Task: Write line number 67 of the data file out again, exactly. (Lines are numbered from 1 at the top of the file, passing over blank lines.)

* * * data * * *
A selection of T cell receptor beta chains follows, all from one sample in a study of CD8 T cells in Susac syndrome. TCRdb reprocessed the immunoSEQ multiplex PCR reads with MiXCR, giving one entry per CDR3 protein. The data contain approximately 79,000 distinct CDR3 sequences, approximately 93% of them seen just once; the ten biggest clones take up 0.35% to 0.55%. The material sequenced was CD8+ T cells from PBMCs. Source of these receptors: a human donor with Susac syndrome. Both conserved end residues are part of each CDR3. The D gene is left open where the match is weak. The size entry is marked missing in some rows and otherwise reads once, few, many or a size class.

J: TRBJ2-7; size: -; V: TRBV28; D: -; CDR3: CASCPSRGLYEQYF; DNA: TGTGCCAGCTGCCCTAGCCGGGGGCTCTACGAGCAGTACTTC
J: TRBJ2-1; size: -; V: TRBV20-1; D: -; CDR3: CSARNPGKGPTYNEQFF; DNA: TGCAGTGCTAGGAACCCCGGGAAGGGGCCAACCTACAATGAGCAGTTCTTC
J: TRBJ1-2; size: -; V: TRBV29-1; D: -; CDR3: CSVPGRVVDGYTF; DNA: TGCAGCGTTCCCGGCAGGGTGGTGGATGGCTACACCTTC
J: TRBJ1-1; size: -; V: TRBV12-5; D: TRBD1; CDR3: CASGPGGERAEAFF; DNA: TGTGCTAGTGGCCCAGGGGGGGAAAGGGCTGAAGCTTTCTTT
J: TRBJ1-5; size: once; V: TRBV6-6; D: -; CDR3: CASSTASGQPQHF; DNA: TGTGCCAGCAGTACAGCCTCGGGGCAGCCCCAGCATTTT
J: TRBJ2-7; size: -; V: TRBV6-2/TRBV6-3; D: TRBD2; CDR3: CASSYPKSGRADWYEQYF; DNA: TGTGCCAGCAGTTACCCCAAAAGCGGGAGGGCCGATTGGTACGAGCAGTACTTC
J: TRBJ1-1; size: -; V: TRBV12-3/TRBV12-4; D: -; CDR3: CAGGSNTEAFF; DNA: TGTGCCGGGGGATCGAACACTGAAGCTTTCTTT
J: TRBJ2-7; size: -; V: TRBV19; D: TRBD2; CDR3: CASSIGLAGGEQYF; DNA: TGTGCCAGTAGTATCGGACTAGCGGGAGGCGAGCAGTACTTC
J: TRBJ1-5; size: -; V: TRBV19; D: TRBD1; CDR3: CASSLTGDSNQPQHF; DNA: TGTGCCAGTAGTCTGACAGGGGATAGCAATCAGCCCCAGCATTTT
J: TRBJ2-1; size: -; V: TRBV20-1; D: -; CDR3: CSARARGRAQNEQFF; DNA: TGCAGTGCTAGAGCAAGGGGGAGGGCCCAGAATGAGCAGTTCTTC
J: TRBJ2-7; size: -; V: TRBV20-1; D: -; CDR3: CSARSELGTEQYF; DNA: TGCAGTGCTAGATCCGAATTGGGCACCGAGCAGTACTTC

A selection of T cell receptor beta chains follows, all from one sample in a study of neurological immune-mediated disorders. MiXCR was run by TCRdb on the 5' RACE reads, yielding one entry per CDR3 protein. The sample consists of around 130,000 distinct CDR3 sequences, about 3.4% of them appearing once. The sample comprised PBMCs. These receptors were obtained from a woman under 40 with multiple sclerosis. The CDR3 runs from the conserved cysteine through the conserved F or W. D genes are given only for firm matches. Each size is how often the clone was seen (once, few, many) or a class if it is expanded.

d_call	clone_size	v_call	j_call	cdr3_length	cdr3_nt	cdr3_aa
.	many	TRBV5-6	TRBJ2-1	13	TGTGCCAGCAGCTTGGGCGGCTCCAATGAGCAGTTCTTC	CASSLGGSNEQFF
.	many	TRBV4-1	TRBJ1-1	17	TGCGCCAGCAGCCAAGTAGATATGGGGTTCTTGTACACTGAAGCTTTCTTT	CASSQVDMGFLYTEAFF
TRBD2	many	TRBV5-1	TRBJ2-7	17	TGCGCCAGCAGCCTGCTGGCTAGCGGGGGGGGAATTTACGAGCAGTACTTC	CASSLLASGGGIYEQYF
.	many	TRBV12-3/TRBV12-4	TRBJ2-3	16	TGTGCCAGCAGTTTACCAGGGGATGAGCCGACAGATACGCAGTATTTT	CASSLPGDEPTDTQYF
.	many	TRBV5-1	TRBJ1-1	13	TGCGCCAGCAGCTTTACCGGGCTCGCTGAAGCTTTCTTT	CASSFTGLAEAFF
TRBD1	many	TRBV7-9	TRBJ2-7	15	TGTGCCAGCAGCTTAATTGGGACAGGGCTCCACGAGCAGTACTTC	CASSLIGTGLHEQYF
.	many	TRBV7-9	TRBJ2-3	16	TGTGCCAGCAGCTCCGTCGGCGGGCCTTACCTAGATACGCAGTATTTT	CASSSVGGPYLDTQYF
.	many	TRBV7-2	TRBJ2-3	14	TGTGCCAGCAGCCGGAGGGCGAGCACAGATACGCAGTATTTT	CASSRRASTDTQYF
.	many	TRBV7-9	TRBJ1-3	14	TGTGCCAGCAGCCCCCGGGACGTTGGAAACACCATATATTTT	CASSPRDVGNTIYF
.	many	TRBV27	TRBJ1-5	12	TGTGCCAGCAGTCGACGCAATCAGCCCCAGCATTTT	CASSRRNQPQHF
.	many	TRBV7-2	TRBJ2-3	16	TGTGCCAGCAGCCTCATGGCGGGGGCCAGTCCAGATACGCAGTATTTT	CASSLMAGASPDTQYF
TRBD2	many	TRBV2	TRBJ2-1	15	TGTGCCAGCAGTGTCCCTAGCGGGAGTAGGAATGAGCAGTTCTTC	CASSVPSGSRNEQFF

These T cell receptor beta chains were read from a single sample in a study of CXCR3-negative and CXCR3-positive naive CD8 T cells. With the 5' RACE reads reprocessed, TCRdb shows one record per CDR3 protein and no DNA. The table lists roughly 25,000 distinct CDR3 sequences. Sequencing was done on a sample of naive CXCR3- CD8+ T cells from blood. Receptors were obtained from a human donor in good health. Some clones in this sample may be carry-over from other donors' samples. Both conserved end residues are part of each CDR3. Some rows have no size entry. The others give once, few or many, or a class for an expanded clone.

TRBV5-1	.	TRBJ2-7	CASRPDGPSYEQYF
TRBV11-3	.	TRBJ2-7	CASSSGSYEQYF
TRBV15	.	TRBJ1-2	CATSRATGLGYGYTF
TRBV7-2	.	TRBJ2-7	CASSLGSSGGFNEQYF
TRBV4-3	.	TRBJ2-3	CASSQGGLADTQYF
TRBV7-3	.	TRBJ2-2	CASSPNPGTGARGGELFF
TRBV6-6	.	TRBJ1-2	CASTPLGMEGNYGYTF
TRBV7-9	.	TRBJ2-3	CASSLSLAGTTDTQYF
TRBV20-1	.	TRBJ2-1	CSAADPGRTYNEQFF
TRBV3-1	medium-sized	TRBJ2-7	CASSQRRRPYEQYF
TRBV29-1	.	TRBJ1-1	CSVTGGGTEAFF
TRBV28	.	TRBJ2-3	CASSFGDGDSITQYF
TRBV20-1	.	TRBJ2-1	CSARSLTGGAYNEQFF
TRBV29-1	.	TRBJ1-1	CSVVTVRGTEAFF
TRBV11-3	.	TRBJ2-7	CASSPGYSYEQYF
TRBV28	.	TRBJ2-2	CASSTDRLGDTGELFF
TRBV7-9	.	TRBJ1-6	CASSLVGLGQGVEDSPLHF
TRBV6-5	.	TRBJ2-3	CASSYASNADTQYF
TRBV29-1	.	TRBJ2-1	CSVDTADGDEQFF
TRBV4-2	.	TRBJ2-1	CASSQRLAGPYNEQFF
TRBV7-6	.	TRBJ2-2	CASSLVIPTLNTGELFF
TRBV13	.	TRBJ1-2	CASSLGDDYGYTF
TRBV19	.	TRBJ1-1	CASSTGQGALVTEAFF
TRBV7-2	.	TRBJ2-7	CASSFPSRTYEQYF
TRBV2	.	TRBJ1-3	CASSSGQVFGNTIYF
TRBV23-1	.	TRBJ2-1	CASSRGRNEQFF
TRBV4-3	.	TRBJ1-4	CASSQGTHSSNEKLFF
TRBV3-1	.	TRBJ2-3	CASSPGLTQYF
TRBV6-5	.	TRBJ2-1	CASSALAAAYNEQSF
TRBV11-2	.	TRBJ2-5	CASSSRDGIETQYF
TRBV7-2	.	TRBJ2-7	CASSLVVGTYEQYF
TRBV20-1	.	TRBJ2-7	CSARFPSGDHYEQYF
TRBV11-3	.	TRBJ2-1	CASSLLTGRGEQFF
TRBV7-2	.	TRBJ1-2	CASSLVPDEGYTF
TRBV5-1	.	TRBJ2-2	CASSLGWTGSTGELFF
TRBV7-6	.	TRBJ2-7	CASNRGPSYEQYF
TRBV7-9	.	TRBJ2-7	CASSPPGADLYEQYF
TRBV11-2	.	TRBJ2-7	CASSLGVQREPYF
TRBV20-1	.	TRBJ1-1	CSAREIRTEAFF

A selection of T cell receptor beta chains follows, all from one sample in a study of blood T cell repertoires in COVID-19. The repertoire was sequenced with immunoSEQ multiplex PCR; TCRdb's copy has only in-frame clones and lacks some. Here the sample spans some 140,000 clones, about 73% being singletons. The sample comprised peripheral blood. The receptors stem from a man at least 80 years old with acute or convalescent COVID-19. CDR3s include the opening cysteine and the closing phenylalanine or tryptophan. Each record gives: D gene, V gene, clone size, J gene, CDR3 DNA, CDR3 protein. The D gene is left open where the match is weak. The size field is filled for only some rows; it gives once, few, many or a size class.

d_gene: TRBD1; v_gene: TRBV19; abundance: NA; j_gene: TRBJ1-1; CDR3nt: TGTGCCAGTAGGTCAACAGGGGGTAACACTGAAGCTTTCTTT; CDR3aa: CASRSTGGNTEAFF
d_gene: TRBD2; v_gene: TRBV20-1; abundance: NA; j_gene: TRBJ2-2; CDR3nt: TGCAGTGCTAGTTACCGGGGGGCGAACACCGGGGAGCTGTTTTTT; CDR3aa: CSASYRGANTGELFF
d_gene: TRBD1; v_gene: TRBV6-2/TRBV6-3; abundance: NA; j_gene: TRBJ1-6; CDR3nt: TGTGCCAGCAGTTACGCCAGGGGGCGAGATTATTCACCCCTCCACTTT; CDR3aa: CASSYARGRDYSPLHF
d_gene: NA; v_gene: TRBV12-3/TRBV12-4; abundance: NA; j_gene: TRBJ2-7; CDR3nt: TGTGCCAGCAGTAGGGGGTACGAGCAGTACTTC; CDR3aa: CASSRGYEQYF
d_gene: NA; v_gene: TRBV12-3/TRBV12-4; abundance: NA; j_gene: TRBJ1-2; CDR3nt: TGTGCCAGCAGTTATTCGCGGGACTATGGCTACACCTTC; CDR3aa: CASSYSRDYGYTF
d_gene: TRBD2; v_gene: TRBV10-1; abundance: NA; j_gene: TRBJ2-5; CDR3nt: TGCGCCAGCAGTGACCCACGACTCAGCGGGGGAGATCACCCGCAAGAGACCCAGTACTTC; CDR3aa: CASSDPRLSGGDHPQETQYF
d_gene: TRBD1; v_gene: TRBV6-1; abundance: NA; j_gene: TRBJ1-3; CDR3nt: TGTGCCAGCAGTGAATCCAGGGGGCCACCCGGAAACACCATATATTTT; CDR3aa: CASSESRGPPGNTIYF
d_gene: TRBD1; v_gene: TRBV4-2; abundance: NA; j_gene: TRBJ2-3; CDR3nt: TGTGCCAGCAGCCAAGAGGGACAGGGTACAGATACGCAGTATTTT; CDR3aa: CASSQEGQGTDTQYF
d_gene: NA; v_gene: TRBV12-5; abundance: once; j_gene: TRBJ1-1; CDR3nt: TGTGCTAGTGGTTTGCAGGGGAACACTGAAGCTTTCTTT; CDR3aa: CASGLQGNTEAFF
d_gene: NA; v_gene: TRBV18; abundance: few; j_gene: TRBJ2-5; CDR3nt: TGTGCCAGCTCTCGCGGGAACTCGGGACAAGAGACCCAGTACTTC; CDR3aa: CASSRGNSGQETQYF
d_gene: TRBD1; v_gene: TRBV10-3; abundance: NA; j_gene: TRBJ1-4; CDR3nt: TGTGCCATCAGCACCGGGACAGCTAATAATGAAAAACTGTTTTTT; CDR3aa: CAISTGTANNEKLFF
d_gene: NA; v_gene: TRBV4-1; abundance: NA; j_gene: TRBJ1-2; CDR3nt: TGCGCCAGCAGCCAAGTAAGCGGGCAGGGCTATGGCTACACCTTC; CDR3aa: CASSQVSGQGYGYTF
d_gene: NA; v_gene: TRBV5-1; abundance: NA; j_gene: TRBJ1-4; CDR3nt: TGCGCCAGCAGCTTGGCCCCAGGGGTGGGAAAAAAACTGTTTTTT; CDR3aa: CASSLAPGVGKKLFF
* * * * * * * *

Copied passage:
A selection of T cell receptor beta chains follows, all from one sample in a study of blood T cell repertoires in COVID-19. The repertoire was sequenced with immunoSEQ multiplex PCR; TCRdb's copy has only in-frame clones and lacks some. Here the sample spans some 140,000 clones, about 73% being singletons. The sample comprised peripheral blood. The receptors stem from a man at least 80 years old with acute or convalescent COVID-19. CDR3s include the opening cysteine and the closing phenylalanine or tryptophan. Each record gives: D gene, V gene, clone size, J gene, CDR3 DNA, CDR3 protein. The D gene is left open where the match is weak. The size field is filled for only some rows; it gives once, few, many or a size class.